Throwback Thursday: Linux in the 2000s

In the years between 2000 and 2005, I spent a lot of time trying out many different operating systems. Linux was a big one: Red Hat, Debian, SuSE. So also the BSD Unices: FreeBSD, OpenBSD, NetBSD. There was Solaris from Sun Microsystems. I also checked out MINIX (educational, from a CS prof), BeOS (good media support) and QNX (real-time OS). I tried dual- and multi-boot installations, also tried installing within VMWare. It was a lot of fun observing how these operating systems were similar, yet different. Building and installing your own Linux kernel was a rite of passage. I used to go to Linux conference in Bangalore (“BangLinux”), and return home highly energized with all the talks and demos. Richard Stallman came once, and gave a talk on GNU, said we should really call it “GNU/Linux”.

Below are some screenshots I took during those days. I seem to have lost pictures for the other operating systems I tried, but here are the ones I still have!

Red Hat Linux 6.2, running GNOME

Solaris 8, running CDE

OpenBSD 3.1, running TWM

The pictures below are all from Debian GNU/Linux 3.0. There were many windowing environments to choose from.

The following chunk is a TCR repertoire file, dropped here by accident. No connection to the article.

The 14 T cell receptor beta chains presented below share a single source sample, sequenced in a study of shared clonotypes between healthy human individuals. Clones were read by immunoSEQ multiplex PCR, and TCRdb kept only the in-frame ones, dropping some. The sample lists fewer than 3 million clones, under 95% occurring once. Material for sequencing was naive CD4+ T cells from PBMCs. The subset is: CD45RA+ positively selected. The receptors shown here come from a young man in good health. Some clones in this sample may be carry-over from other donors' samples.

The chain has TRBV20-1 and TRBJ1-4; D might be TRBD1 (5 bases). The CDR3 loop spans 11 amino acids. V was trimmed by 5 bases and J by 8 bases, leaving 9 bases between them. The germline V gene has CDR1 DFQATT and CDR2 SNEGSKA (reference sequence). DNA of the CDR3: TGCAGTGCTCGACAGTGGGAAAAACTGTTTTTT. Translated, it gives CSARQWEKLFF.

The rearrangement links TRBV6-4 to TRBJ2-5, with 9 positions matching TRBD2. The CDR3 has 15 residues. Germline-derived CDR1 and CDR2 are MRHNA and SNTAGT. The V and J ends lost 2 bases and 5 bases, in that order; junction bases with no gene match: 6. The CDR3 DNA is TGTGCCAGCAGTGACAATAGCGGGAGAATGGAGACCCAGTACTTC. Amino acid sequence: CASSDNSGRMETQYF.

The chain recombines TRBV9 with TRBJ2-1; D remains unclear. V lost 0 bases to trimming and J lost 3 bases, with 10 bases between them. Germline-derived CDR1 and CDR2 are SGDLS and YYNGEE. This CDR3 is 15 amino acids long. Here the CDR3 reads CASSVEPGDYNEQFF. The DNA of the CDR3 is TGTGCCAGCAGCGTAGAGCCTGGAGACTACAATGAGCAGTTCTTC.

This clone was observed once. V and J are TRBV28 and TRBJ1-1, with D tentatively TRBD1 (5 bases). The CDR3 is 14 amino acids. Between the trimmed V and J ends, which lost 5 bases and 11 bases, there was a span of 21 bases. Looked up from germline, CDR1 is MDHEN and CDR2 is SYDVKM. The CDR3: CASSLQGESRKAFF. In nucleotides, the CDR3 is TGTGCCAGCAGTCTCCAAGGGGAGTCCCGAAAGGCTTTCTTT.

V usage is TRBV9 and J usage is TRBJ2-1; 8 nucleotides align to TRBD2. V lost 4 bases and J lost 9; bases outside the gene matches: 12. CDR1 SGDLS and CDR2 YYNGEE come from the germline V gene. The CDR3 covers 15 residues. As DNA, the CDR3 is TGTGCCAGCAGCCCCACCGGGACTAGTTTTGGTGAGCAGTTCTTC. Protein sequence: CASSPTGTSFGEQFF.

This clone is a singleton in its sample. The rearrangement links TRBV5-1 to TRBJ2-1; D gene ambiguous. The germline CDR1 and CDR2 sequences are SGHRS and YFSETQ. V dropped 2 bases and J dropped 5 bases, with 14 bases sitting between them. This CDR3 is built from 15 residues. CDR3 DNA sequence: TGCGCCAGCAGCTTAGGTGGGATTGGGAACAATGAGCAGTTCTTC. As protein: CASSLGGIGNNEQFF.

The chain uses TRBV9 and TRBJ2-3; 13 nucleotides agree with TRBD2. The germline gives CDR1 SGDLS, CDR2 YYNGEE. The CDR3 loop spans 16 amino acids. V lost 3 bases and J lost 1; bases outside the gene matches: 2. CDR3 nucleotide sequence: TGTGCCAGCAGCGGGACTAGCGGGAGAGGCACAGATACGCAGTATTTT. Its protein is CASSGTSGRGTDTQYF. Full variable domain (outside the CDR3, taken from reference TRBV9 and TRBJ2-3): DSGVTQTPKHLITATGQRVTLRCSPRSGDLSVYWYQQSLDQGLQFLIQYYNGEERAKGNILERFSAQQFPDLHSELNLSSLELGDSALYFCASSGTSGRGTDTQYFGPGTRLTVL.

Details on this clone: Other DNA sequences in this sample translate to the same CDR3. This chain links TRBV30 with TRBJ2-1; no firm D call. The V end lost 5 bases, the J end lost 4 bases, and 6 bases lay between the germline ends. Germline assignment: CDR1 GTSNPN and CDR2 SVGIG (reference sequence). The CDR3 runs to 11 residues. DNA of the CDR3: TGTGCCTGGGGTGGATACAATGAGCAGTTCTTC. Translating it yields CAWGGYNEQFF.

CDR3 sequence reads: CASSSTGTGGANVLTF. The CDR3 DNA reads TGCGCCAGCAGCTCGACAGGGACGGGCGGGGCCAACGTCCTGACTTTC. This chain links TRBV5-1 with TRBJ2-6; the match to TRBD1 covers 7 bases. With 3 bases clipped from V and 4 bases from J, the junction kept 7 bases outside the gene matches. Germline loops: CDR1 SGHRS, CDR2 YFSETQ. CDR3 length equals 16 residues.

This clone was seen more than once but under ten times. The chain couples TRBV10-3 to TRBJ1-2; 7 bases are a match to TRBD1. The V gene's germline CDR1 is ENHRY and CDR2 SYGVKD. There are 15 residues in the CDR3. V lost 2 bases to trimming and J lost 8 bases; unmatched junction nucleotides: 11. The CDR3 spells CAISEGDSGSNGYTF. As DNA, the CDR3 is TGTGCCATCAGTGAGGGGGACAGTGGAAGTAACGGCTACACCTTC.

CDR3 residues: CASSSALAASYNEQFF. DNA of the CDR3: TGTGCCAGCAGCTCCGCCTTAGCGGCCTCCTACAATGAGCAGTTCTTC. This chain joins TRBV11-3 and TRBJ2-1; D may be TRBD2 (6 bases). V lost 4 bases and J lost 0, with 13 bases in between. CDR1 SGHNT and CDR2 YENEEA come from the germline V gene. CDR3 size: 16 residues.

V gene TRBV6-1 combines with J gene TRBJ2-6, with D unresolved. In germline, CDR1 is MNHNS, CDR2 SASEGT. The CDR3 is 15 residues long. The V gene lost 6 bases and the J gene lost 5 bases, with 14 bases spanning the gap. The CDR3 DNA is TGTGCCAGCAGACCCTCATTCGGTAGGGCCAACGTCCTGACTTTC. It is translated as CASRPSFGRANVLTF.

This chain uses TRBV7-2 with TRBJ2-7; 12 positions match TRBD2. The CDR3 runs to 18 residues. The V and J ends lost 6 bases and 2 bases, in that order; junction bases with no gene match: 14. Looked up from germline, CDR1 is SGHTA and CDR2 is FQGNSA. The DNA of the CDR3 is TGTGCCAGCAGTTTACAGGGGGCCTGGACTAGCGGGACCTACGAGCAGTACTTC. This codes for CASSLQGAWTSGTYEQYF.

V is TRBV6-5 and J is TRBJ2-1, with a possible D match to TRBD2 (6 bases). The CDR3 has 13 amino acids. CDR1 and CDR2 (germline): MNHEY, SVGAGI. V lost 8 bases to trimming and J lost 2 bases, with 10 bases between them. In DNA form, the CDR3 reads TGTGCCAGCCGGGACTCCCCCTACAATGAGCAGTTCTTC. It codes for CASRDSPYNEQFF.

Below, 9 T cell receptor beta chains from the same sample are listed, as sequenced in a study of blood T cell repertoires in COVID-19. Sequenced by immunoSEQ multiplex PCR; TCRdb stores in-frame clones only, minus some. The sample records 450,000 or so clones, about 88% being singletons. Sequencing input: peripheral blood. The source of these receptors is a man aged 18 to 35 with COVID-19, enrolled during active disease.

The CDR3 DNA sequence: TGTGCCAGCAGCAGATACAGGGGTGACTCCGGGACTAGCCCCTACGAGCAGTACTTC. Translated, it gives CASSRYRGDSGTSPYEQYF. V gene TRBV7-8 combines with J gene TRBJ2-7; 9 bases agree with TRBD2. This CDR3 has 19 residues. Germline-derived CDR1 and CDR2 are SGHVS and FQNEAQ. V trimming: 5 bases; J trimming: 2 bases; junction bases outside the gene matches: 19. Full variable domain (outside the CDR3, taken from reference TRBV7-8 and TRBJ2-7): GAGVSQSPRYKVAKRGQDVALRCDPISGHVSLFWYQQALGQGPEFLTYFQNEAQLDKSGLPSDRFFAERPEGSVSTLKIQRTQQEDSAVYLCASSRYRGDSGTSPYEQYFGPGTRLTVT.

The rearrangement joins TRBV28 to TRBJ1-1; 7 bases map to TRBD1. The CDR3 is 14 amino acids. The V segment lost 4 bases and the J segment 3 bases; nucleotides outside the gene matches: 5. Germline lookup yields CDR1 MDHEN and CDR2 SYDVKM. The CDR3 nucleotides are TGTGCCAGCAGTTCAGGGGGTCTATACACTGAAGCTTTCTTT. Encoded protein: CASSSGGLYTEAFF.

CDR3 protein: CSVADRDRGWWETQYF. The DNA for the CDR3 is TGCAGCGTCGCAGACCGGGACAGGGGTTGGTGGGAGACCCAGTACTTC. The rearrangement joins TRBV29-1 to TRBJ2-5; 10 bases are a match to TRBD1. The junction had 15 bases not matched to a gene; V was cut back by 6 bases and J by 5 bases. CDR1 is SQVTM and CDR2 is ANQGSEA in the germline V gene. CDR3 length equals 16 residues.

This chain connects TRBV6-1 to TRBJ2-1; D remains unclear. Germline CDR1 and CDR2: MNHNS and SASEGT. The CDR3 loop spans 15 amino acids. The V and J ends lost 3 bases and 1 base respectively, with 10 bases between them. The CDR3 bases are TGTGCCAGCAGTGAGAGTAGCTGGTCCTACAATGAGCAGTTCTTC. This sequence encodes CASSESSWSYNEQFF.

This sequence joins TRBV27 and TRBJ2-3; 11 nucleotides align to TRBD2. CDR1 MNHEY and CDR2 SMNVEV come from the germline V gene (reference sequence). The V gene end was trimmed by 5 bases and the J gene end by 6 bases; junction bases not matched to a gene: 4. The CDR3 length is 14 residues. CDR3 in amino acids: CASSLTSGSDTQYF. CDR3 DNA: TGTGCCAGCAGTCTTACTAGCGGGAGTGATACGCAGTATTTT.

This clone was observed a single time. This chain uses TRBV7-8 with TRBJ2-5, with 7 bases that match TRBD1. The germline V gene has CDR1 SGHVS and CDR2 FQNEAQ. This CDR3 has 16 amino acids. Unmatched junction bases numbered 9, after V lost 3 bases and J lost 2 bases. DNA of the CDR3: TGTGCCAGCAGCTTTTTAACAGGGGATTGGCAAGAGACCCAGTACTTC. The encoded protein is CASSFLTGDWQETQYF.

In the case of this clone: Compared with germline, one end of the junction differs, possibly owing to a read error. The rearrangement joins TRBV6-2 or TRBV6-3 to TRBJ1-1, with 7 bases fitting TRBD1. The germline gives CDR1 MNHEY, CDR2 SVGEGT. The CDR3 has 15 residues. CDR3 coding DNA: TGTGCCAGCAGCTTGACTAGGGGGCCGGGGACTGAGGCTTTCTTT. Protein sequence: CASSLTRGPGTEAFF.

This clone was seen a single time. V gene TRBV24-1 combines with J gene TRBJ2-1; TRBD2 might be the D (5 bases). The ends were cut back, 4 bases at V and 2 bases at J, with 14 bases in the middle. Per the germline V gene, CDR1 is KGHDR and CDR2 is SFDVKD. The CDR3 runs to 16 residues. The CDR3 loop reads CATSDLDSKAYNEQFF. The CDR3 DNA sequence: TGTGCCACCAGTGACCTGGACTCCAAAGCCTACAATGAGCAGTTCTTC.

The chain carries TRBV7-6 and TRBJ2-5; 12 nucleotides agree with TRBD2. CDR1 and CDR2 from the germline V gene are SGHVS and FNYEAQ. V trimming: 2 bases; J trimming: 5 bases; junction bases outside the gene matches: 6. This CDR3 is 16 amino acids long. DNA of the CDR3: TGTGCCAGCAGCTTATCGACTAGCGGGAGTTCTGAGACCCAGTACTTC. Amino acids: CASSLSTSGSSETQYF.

Debian GNU/Linux 3.0, running BlackBox

Debian GNU/Linux 3.0, running WindowMaker

Debian GNU/Linux 3.0, running TWM

Linux Command-Line Tutorial

Back in 2003, I also wrote a Linux command-line tutorial that seemed to be popular for a long time. Here is a copy of the tutorial as it stood, back then.

Linux Tutorial, Part 1: Introduction

Linux Tutorial, Part 2: Popular Commands

Linux Tutorial, Part 3: Advanced Topics

Linux Tutorial, Part 4: vi and emacs Editors

Today, Linux is everywhere, from our home WiFi routers to virtual computers running in remote data centers (“cloud”). I don’t know if I could have predicted this situation back then.


In college, in 2002, we wrote a program to create Web pages using graphical interface. In true GNU tradition, we called it Ginf (Ginf is not FrontPage – because FrontPage was the Microsoft equivalent software). It saved you the trouble of writing HTML, and instead, generated the HTML for you. Here is a screenshot:

Ginf Visual Webpage Editor

This project was picked up by a Japanese Linux magazine, here’s a picture:

Linux Magazine, Japan, October 2002, covering Ginf

I didn’t understand one word of what it says, but let’s hope it’s all good. :-)